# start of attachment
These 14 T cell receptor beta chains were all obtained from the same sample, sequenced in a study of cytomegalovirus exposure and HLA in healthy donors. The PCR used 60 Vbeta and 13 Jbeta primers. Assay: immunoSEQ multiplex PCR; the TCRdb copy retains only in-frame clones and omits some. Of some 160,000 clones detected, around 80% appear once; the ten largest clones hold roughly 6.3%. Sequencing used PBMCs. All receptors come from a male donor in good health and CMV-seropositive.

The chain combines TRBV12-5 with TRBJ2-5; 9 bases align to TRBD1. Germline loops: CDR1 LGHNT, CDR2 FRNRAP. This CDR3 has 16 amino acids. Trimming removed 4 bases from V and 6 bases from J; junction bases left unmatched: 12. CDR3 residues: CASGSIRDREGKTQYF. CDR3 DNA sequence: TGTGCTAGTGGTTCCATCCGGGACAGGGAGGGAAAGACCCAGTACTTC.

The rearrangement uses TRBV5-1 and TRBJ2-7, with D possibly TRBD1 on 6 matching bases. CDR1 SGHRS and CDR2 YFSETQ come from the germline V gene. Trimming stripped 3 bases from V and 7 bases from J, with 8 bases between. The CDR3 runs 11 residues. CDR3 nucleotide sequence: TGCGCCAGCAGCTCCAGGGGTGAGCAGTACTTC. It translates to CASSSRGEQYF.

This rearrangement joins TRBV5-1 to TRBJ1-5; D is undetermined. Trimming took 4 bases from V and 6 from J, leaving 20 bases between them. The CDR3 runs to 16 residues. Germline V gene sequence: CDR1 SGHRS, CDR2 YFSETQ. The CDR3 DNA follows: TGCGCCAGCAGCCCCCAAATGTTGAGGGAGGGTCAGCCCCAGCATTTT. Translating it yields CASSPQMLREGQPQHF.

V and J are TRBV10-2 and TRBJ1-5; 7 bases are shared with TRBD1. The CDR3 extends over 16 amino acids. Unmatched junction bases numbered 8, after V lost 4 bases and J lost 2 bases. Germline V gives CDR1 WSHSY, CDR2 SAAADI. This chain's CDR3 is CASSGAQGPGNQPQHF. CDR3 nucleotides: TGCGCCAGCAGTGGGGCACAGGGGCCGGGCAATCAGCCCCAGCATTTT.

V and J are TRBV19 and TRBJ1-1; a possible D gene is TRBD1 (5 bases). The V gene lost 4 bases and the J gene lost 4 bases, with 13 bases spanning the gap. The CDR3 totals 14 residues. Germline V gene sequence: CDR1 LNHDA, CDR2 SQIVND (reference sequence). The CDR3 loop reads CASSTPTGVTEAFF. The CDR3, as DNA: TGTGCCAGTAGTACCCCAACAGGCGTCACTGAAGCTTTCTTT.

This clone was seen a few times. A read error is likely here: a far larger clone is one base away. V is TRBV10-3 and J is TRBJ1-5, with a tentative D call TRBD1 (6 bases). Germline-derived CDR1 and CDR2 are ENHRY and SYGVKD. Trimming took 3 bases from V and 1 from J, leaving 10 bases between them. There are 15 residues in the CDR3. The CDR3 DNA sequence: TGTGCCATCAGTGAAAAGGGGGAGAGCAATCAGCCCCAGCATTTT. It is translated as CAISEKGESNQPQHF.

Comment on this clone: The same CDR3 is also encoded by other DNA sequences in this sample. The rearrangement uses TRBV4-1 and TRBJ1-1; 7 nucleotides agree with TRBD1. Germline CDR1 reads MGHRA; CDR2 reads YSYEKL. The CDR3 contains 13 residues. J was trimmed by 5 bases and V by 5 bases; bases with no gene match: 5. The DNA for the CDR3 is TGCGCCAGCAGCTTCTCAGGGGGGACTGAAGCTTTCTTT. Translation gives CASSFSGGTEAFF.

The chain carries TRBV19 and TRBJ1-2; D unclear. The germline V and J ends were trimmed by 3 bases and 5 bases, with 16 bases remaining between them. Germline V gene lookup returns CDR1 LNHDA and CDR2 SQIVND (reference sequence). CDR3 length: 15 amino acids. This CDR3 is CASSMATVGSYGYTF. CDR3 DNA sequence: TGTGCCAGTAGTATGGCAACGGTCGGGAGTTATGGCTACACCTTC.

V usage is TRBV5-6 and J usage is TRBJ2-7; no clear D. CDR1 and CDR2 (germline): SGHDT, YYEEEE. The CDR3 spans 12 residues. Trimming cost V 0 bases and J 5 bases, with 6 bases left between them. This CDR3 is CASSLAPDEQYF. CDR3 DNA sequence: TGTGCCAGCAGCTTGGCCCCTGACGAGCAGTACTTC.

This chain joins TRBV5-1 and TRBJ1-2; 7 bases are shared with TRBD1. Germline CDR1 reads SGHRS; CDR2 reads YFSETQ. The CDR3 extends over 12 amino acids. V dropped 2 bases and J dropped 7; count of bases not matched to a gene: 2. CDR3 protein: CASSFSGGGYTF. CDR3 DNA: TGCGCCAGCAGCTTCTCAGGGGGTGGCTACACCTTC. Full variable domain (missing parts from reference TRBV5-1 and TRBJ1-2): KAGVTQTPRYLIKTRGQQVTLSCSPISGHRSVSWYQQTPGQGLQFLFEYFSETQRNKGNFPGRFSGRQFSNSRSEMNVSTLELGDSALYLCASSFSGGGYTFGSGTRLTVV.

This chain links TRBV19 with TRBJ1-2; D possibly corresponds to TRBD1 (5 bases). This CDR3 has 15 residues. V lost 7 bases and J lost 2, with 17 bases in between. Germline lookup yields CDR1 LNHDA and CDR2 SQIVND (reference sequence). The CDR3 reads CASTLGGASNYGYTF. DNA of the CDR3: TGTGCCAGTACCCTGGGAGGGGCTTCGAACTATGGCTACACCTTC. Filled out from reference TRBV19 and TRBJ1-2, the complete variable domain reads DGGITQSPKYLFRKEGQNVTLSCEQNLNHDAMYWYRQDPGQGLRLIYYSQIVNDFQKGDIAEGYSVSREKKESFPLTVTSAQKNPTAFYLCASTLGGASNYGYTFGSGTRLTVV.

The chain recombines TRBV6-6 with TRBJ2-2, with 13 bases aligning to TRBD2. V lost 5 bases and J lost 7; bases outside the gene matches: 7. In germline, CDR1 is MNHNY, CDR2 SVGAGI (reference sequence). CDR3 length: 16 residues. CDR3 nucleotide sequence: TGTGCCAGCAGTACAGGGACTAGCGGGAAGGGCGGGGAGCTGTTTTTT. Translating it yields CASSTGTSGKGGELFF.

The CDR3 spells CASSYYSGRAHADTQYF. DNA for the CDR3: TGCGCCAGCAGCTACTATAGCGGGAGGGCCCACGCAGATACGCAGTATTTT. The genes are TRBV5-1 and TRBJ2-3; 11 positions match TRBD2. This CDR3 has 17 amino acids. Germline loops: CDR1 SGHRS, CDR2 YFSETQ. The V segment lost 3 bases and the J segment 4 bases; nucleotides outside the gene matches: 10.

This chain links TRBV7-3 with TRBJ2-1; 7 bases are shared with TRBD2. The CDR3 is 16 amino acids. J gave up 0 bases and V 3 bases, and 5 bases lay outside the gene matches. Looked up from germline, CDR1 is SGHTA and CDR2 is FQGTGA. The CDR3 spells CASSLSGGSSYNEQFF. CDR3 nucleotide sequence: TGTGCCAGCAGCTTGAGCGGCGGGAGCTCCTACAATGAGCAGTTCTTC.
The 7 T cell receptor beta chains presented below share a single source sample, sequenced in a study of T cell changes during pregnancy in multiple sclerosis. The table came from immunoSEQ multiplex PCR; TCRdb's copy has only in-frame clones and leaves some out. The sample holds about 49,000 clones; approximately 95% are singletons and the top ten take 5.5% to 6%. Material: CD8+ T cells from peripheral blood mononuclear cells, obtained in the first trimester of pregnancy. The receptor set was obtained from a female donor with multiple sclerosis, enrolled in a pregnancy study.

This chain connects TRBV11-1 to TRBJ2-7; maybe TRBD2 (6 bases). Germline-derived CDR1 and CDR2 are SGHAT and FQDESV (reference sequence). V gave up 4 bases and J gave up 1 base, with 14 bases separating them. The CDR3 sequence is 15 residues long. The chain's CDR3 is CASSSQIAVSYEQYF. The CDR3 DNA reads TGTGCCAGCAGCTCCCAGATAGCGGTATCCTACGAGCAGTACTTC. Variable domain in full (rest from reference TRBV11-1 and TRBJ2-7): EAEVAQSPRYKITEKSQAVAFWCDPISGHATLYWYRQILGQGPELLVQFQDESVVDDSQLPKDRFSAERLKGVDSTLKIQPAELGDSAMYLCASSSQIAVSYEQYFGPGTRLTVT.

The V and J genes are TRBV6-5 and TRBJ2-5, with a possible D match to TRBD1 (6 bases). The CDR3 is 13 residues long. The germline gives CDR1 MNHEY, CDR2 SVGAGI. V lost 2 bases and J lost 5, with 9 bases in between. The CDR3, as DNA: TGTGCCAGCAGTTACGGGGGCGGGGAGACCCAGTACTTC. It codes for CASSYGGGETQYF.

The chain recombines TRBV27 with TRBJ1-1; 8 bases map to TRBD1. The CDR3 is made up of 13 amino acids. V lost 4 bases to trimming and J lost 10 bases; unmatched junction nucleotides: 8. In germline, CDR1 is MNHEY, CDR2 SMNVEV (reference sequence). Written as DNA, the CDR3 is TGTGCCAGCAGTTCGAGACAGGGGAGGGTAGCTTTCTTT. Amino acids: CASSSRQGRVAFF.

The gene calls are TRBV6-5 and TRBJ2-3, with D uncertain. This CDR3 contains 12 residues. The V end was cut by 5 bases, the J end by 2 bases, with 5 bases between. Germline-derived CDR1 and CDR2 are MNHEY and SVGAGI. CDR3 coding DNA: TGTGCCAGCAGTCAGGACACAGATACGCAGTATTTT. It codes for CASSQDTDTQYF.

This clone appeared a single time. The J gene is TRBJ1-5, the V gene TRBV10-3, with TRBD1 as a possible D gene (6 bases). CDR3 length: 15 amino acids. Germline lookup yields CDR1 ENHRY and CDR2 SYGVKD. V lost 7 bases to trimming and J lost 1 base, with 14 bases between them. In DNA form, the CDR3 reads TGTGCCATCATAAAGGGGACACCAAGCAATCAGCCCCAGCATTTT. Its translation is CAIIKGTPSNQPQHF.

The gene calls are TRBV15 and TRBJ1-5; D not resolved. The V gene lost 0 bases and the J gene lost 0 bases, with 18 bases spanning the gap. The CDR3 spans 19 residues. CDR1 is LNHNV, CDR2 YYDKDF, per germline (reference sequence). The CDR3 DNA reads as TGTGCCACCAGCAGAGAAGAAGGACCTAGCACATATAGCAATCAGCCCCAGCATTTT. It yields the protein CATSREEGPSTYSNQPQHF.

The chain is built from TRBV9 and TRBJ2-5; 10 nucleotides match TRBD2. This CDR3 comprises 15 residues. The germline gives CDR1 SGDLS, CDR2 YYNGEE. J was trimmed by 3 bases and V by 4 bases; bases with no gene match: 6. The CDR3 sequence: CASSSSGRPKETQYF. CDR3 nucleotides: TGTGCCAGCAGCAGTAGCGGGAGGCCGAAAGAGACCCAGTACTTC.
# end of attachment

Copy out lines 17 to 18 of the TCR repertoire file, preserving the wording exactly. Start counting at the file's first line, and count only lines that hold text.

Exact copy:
This chain connects TRBV11-1 to TRBJ2-7; maybe TRBD2 (6 bases). Germline-derived CDR1 and CDR2 are SGHAT and FQDESV (reference sequence). V gave up 4 bases and J gave up 1 base, with 14 bases separating them. The CDR3 sequence is 15 residues long. The chain's CDR3 is CASSSQIAVSYEQYF. The CDR3 DNA reads TGTGCCAGCAGCTCCCAGATAGCGGTATCCTACGAGCAGTACTTC. Variable domain in full (rest from reference TRBV11-1 and TRBJ2-7): EAEVAQSPRYKITEKSQAVAFWCDPISGHATLYWYRQILGQGPELLVQFQDESVVDDSQLPKDRFSAERLKGVDSTLKIQPAELGDSAMYLCASSSQIAVSYEQYFGPGTRLTVT.

The V and J genes are TRBV6-5 and TRBJ2-5, with a possible D match to TRBD1 (6 bases). The CDR3 is 13 residues long. The germline gives CDR1 MNHEY, CDR2 SVGAGI. V lost 2 bases and J lost 5, with 9 bases in between. The CDR3, as DNA: TGTGCCAGCAGTTACGGGGGCGGGGAGACCCAGTACTTC. It codes for CASSYGGGETQYF.